Spotting a seemingly light wind day SUPers hit the beach only to find a moderate to stiff breeze puffing and causing all sorts froth and flotsam to form in open water. Tidal flows also get squeezed between land masses – another natural occurrence any open water paddler should be aware of. I the two combine and flow in the same direction then you’d have a rapid conveyor belt type scenario that’d help if you aiming to paddling in the same direction as the flow but cause a headache (and potentially be a safety issue) for stand ups wanting to go the other way and/or not being aware.
Tidal SUPers should know what a summer sea breeze is. During early summer (May-June ish) day time thermometer readings rise significantly compared to cooler overnight levels. As a result the land warms up quickly.
Hot air rises and to fill the void cooler air rushes in from the sea causing a convention current to form. This recirculating of air, as the cooler air heads back out to sea before dropping again, can go unforecasted often. If there’s a gradient wind in the mix then sea breezes can top gust strengths up. A once glassy calm morning suddenly switches to strong winds around early afternoon and last right through.
While not necessarily a weather anomaly tides can certainly influence things as afr as weather goes, be that good or bad (which we’ve touched on in the Venturi Effect section). For instance, with a stiff breeze blowing in the same direction current is flowing you’ll be surprised how quickly you move. In some case this can be a good thing. Time it right and your journey from A to B will be as efficient as possible. Get it wrong, however, and things may go awry (think trying to get back to your launch as you steadily get dragged further away).
Tides flowing back into where the winds blowing from can cause the water’s surface to become ruffled – extremely so in some instances. Large standing waves may form with wind against tide making for fun SUP sessions for those with experience but being hazardous to those without.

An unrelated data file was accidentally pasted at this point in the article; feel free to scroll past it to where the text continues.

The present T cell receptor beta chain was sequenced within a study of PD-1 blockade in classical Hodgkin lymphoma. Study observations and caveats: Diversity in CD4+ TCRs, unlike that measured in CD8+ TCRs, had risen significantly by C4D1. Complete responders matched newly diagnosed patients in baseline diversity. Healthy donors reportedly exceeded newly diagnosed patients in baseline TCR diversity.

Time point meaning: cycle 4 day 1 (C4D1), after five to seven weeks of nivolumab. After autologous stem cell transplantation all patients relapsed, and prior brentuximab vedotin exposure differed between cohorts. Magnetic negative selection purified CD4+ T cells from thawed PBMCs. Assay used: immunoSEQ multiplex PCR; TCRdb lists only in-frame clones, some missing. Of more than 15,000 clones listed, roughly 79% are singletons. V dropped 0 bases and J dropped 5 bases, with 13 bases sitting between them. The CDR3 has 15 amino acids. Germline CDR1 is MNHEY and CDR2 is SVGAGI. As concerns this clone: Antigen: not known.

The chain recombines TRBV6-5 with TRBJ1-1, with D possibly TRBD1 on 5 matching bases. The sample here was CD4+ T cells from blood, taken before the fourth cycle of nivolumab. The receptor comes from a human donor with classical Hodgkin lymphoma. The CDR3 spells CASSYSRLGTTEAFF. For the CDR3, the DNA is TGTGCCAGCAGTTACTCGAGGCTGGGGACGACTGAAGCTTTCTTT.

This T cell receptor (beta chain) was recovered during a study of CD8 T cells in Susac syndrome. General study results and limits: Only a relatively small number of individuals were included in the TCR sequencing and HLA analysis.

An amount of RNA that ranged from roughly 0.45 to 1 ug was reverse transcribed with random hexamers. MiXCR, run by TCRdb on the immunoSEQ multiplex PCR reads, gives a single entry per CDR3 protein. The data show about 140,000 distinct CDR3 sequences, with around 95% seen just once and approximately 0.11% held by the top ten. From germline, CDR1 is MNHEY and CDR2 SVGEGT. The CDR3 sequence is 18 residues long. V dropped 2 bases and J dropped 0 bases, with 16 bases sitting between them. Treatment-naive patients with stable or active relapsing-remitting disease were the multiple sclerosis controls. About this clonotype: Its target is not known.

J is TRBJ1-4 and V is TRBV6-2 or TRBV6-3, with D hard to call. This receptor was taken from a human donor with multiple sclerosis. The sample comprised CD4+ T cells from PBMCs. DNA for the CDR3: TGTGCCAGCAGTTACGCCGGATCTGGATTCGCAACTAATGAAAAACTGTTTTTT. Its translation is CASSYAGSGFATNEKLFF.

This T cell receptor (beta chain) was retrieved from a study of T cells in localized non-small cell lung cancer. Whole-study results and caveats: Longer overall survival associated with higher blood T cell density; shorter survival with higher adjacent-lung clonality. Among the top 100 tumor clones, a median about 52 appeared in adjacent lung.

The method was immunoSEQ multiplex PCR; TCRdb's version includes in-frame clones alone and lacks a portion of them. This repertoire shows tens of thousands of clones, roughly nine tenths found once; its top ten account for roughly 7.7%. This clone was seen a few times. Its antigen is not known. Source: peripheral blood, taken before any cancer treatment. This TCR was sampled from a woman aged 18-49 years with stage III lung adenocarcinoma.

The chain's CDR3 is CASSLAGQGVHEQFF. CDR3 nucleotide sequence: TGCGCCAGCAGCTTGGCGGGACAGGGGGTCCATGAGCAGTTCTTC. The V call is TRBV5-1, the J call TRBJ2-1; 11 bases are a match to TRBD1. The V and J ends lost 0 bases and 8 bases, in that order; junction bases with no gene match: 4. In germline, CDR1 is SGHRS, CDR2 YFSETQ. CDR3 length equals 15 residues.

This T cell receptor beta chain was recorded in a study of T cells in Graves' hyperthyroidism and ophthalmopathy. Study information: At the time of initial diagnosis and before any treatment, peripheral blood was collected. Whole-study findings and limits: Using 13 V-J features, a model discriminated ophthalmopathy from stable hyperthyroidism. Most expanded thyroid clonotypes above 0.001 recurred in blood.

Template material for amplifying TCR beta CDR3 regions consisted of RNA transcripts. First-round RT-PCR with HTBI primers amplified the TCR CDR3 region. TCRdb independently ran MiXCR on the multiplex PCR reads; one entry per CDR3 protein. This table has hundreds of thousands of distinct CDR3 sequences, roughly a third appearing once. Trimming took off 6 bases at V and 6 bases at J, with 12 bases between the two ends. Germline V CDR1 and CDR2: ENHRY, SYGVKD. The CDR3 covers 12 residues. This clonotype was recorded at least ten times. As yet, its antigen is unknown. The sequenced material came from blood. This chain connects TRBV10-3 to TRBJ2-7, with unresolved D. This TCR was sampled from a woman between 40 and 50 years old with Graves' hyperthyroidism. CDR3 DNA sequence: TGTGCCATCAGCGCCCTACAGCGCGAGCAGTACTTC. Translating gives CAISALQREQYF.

Rising (and falling mercury levels.
And let’s not forget those all-important warmth levels. While air temperatures may be well into double digits at sea level, scaling heights to paddle at your favourite stretch of high rise water can see readings rapidly dropping.
You may have been roasting during the journey but come time to paddle and things have cooled off considerably. One of the main reasons it’s a good idea to carry extra warm layers in a secure dry bag. Everything from additional breeze in the mix to flying water spray could cool you down. Whilst hotter days, whereby micro climates help elevate temps, will see rider getting a sweat on much quicker than anticipated.
Knowledge is power when it comes to everything, stand up paddle boarding being no different. We appreciate not every paddler will have first-hand experience regarding every put in but there’s plenty of information that will at least give ideas of what to expect based on the forecast data to hand. It’s then a case of checking weather forecasts and interpreting them accordingly as best you can. If you paddle somewhere regularly there’s no excuse to miss the basic nuances that create that spot’s weather makeup. Take note each time you head out and every session will become more fulfilling. Likewise, you’ll end up with less aborted sessions due to adverse conditions.
Check out the following articles for more SUP weather related info –